Nick Clegg vows to veto any Tory Eurosceptic as EU Commissioner
Cameron will be forced to rule out his top choices to take over from Baroness Ashton in Brussels
Deputy Prime Minister Nick Clegg will veto any attempt by the Conservatives to appoint a Eurosceptic candidate to become Britain’s next EU Commissioner, The Independent has learnt.
As Prime Minister, David Cameron has to nominate a successor to replace Baroness Ashton, who will step down as Britain’s representative on the European Commission later this year.
But the Liberal Democrat leader has made it clear that many of the candidates favoured by the right wing of the Conservative Party who want to see “one of their own” in Brussels would be unacceptable to him and he would veto them.
They include the Environment Secretary, Owen Paterson, who has been tipped for the post, and the former Defence Secretary, Liam Fox, who is keen to return to frontline politics after successfully winning his libel battle over the Adam Werritty affair. Peter Lilley, another favoured candidate among Tory backbenchers, is also thought to be unacceptable.
However, Liberal Democrat sources suggested the party might be content to see Mr Cameron appoint the former Chief Whip, Andrew Mitchell, to the job, or the current Leader of Commons, Andrew Lansley. “We need someone in Brussels who is not going to shout from the side lines but is going to actively engage and work hard,” said a Liberal Democrat source.
“We don’t think it would be in Britain’s interest to use the job as a bully pulpit to attack Brussels rather than working constructively to protect our interests.”
The decision on who to appoint to Brussels is one of the biggest political headaches that Mr Cameron has to confront this year.
Tory strategists are concerned that if they appoint a current MP, that could possibly trigger an embarrassing by-election where Ukip might perform strongly ahead of the General Election next May.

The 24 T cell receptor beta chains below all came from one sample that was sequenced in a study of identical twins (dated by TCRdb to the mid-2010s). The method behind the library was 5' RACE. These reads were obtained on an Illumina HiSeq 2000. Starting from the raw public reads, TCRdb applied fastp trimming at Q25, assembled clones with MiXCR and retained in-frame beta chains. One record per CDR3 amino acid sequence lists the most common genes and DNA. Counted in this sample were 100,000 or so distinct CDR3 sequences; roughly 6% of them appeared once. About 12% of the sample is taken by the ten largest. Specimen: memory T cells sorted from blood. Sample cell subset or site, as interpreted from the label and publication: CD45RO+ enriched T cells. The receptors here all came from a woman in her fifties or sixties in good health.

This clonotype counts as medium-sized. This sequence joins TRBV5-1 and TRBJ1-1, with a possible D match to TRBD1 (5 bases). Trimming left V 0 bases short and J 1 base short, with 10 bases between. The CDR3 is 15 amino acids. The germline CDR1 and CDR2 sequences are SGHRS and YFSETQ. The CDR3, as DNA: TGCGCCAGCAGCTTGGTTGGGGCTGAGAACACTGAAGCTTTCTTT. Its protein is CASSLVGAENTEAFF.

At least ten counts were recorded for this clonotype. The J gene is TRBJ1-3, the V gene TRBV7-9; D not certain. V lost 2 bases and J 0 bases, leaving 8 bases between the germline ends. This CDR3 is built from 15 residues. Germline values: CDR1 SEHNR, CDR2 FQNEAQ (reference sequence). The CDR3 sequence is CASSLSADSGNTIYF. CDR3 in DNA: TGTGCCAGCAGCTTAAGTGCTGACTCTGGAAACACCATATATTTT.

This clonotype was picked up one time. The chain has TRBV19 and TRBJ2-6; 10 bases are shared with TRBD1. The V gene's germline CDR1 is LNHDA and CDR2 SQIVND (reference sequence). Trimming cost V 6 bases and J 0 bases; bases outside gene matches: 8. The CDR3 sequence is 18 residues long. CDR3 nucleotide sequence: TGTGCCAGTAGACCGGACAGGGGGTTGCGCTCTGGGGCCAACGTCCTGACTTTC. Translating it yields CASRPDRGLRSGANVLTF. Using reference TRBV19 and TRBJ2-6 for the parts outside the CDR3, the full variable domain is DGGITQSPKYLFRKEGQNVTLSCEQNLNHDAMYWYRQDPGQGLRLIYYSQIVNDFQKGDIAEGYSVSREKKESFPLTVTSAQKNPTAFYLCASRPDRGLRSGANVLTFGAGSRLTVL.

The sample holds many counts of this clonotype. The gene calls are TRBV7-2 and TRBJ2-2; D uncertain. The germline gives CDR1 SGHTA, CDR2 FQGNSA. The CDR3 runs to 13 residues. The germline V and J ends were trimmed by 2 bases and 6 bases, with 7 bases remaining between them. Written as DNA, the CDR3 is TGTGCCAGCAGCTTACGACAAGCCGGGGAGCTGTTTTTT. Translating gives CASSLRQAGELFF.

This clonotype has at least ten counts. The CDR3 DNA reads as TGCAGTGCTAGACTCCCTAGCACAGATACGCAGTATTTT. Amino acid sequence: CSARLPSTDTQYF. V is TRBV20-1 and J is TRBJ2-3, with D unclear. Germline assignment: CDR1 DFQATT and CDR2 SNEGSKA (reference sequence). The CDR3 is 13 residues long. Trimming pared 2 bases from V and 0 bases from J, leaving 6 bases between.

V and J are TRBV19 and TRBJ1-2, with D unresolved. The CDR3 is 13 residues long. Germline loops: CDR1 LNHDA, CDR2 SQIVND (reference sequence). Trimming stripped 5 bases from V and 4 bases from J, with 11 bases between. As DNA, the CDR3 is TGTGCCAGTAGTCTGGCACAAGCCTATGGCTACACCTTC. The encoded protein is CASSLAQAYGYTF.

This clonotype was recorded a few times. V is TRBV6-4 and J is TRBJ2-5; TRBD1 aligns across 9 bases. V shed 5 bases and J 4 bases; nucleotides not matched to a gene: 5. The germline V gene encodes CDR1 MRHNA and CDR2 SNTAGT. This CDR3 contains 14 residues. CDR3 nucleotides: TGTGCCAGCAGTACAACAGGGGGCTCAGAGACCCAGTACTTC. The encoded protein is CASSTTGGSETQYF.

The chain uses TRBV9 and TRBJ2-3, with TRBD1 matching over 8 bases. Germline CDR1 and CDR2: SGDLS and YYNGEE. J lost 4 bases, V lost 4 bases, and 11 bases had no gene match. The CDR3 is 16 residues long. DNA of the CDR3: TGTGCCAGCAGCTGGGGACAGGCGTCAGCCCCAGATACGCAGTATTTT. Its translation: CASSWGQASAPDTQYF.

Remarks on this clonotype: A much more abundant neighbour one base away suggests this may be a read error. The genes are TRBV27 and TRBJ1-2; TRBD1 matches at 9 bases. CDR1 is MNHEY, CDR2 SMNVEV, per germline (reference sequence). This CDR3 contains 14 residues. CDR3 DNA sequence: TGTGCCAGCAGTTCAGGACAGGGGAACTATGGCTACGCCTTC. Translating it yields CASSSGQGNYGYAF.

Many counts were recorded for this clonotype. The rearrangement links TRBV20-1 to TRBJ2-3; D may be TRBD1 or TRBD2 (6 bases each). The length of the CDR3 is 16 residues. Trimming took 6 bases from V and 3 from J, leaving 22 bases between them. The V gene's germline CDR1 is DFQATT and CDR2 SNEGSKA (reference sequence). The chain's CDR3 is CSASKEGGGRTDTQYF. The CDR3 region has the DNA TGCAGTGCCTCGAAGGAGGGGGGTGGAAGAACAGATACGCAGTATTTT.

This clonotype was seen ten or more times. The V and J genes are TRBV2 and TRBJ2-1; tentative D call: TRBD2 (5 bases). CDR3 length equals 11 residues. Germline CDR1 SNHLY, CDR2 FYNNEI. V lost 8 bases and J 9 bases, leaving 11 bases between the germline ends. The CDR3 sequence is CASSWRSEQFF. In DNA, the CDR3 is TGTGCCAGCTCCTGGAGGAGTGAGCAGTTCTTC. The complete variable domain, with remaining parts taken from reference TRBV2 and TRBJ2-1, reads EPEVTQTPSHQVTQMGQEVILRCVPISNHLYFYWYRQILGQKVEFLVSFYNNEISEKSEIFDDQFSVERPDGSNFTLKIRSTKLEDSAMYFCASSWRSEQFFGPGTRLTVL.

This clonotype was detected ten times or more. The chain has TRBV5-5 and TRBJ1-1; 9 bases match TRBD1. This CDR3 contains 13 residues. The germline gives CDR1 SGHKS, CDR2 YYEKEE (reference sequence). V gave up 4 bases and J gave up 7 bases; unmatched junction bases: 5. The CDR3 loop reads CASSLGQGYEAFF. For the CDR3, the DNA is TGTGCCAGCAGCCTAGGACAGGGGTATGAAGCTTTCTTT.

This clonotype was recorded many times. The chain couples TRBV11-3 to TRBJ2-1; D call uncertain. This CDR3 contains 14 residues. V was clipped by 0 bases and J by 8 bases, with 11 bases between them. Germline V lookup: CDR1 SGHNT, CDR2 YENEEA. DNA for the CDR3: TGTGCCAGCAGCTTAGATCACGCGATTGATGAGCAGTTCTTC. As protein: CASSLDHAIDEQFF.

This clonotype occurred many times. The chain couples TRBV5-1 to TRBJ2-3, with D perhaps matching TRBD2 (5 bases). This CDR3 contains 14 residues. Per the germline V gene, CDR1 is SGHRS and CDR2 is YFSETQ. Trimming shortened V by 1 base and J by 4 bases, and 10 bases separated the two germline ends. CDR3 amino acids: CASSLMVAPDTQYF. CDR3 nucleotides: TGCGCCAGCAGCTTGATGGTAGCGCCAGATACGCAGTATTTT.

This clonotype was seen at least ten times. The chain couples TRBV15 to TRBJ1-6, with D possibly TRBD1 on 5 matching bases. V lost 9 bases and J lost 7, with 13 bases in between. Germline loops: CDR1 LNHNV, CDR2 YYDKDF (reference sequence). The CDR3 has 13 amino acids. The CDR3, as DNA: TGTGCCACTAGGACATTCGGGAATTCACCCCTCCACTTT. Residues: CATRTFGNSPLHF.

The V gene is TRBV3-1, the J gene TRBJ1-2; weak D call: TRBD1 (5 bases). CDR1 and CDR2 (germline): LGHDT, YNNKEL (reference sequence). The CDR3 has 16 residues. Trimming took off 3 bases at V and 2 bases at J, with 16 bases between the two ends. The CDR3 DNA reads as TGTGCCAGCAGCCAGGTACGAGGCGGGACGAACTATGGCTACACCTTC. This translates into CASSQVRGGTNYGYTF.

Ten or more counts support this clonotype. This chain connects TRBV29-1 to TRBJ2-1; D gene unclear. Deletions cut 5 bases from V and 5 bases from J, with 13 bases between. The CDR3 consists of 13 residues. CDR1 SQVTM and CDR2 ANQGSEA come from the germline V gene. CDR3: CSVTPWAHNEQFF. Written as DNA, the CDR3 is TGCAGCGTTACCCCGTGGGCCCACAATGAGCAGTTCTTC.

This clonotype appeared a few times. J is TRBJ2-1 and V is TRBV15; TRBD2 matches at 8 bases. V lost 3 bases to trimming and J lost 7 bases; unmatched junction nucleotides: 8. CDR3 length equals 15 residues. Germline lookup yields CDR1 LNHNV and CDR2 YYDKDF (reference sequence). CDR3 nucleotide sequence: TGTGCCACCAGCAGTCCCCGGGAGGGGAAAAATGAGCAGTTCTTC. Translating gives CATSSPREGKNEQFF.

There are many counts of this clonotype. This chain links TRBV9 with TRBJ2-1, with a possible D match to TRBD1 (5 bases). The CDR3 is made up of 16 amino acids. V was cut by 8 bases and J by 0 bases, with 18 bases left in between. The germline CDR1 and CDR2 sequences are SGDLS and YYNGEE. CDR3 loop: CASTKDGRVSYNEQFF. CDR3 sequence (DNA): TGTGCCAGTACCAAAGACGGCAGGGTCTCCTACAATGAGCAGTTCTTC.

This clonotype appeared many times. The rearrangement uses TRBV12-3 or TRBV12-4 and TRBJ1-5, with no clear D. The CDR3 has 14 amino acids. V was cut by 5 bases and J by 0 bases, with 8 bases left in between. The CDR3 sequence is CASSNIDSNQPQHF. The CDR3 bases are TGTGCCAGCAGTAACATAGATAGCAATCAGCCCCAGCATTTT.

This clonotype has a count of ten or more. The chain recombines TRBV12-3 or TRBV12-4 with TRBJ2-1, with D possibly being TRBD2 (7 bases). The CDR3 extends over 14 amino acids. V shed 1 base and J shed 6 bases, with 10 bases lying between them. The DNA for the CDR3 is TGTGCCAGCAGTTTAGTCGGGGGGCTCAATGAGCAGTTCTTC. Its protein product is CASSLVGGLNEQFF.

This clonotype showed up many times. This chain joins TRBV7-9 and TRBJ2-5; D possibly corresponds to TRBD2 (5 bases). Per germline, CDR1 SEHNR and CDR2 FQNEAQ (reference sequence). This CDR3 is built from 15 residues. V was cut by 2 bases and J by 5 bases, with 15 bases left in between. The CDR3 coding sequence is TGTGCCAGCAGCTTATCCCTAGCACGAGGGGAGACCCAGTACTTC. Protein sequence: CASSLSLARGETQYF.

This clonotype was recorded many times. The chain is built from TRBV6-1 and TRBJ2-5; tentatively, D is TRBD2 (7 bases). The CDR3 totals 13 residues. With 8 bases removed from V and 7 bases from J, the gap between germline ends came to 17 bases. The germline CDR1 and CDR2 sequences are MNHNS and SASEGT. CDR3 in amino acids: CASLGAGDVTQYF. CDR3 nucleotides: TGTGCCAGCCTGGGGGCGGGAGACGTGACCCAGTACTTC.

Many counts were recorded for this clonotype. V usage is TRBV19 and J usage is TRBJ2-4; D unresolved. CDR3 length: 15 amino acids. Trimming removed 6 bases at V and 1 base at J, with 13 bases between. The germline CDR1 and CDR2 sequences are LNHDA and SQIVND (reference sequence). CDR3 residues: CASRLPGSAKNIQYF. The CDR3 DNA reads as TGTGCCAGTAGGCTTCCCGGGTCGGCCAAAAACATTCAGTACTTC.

Mr Cameron’s aides are understood to have investigated whether they could hold off calling the by-election by arguing that it was so close to the national polls that it was unnecessary. However, they are thought to have concluded that it was a “grey area” which could be challenged by Labour.
Most of the muted candidates outside the Commons would not command the support of Mr Cameron’s restive backbenchers. Potential nominees such as the Trade Minister, Lord Livingston, and John Cridland, head of the CBI, are considered too pro-EU.
A senior Tory backbencher said: “If we don’t get an MP like Paterson or Fox or Lilley, the alternative is some corporate businessman who will go native the second they arrive in Brussels. We need someone with a bit of spine.”
One area where Mr Cameron and Mr Clegg are in agreement is on the need for Britain to secure one of the trade and business briefs in the new Commission. In particular they have their eye on the Internal Market and Services portfolio which is currently held by the French representative, Michel Barnier.
The City of London has been deeply angered by the way Mr Barnier has used the job to advance what they see as a anti City of London agenda.
They believe that holding a business brief will be important in any future treaty negotiations as well as being more central to Britain’s interests in the EU.
Under Commission rules Mr Cameron has to make his nomination in the early autumn and secure agreement among other leaders at the Council of Ministers. That list is then submitted to the European Parliament for approval.
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